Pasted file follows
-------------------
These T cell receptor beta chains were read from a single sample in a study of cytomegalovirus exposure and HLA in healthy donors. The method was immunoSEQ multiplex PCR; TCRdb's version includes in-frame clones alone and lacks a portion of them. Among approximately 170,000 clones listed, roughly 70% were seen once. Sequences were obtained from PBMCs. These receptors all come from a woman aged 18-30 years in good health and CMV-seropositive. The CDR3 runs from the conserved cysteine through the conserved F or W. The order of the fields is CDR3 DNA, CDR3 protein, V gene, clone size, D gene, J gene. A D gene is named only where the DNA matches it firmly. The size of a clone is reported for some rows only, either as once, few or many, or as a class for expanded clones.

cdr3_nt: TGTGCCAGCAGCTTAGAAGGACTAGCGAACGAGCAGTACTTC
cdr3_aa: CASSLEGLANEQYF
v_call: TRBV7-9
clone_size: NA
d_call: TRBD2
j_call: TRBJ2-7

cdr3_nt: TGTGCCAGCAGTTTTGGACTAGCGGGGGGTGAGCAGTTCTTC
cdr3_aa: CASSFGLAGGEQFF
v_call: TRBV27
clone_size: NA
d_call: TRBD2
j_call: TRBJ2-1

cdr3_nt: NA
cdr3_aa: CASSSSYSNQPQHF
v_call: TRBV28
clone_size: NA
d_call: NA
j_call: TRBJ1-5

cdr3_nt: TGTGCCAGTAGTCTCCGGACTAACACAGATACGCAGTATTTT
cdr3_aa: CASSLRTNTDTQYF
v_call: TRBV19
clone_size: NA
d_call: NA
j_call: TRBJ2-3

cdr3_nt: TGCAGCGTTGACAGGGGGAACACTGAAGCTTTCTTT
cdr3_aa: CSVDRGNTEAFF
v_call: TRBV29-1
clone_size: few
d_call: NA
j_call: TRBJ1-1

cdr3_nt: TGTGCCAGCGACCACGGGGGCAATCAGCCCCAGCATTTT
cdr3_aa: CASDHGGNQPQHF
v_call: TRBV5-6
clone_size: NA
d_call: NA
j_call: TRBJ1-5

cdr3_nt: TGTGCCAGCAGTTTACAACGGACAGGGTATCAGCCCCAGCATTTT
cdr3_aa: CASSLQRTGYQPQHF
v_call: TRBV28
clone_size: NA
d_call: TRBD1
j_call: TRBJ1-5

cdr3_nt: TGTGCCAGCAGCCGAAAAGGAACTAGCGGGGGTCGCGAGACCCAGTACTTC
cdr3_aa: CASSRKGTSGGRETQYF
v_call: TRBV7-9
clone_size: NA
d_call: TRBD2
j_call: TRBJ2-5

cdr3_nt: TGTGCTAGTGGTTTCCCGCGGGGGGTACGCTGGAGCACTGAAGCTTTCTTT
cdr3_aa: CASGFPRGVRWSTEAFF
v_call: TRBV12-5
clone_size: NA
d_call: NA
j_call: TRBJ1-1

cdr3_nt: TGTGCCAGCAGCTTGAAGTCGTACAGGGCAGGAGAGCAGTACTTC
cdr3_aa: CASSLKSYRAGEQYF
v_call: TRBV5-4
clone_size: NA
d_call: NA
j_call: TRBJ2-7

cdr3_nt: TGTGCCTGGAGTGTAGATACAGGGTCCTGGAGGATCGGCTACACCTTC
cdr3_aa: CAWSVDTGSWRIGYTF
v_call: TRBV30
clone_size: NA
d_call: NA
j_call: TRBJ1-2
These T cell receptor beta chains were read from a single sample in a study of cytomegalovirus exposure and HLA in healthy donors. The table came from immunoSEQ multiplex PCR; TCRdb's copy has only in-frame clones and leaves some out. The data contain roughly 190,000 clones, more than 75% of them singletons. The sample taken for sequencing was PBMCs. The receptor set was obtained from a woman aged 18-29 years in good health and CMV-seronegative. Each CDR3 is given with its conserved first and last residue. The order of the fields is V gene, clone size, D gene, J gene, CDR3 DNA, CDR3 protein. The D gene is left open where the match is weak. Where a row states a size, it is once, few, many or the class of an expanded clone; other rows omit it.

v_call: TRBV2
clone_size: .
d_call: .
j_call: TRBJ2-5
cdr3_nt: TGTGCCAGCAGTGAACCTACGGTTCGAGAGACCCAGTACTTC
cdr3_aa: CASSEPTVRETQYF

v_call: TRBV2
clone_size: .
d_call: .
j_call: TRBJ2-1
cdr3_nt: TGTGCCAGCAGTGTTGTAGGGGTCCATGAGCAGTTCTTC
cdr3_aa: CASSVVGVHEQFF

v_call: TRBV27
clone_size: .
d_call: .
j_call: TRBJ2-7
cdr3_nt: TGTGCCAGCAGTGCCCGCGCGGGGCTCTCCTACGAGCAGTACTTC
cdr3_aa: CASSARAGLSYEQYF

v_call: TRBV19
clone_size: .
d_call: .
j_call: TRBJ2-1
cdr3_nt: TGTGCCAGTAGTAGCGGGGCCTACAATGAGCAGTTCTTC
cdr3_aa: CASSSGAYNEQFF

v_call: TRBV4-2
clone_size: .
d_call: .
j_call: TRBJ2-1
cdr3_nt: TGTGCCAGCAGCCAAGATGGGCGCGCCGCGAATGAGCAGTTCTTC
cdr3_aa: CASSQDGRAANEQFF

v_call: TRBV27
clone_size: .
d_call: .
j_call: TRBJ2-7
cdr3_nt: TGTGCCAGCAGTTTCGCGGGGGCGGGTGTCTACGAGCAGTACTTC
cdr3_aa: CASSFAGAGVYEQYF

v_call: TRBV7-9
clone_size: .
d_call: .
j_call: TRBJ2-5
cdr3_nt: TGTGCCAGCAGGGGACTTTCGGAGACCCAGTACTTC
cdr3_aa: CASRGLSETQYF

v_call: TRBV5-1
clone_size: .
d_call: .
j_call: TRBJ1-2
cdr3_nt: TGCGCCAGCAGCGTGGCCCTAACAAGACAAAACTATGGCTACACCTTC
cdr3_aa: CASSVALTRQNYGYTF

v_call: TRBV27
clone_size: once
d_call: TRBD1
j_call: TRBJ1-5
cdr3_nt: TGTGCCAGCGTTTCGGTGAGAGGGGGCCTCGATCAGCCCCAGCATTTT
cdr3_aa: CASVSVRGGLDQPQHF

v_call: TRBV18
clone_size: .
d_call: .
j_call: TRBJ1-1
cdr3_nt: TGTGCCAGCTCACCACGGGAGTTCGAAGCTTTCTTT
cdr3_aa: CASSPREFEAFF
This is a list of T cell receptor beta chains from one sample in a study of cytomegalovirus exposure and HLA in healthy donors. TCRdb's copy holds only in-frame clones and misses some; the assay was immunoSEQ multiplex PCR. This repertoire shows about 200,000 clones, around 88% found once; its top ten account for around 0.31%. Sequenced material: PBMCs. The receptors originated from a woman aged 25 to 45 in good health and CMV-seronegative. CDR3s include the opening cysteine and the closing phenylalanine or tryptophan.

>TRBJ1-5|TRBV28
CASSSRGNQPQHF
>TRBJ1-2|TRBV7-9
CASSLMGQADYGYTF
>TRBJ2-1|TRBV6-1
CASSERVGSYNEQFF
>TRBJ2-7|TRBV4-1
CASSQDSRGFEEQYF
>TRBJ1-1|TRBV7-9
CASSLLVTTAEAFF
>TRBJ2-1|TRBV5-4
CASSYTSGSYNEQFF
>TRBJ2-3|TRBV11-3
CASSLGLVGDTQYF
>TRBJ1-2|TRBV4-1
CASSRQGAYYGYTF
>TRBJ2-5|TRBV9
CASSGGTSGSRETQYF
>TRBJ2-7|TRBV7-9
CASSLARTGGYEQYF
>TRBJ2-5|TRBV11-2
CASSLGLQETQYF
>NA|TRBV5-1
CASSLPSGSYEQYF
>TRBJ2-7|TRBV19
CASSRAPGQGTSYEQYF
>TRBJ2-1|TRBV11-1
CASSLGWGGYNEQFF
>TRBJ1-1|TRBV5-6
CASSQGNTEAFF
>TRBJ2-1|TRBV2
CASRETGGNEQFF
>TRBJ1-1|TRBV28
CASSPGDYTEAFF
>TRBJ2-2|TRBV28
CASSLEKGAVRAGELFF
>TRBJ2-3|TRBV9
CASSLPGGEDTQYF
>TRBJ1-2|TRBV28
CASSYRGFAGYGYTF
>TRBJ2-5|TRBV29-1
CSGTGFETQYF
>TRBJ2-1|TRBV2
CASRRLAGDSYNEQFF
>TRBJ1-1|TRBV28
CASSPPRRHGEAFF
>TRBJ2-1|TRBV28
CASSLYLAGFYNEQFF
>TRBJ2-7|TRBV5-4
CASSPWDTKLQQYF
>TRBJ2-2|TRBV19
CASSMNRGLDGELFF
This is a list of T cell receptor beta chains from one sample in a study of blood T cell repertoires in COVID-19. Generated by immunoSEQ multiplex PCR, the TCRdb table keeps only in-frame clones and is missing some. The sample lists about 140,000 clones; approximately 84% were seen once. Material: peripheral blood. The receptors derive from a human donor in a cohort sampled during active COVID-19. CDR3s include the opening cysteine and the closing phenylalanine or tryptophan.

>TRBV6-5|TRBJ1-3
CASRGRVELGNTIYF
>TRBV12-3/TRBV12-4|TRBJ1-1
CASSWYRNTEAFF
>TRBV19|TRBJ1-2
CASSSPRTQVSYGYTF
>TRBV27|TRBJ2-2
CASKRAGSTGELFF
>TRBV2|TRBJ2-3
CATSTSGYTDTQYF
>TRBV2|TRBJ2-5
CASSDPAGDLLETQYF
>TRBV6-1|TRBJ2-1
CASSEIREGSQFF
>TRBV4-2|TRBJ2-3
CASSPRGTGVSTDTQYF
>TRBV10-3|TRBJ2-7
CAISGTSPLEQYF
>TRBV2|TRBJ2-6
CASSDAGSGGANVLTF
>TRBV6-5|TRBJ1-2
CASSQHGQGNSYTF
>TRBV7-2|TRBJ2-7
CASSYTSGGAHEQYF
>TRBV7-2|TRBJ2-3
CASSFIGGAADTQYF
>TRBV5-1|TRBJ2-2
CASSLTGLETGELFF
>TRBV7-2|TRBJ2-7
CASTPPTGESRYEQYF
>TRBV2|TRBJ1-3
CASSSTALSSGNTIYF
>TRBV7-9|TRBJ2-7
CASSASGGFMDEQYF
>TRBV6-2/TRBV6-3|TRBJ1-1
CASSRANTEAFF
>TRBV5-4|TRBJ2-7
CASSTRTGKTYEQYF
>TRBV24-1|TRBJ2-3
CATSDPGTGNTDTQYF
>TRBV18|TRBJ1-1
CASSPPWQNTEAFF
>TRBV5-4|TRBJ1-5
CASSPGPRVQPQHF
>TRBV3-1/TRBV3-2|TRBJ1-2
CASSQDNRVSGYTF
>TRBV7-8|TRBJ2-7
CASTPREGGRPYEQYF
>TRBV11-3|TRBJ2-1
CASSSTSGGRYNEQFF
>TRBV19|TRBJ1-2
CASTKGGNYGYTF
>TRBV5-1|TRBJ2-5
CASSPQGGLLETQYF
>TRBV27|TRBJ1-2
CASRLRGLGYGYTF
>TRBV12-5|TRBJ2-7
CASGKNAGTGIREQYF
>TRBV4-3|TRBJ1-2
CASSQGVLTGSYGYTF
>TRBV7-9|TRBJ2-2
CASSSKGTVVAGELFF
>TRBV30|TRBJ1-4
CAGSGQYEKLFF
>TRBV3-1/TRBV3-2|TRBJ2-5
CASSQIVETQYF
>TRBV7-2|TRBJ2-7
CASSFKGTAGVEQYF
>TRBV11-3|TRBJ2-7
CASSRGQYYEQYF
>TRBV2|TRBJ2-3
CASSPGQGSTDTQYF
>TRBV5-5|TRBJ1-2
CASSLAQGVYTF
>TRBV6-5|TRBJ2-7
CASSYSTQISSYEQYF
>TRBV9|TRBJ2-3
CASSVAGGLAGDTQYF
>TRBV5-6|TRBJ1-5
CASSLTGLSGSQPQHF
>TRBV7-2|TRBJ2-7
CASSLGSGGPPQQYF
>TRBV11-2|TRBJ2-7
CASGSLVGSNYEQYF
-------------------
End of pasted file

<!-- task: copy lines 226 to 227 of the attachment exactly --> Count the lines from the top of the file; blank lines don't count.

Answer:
CASSPGPRVQPQHF
>TRBV3-1/TRBV3-2|TRBJ1-2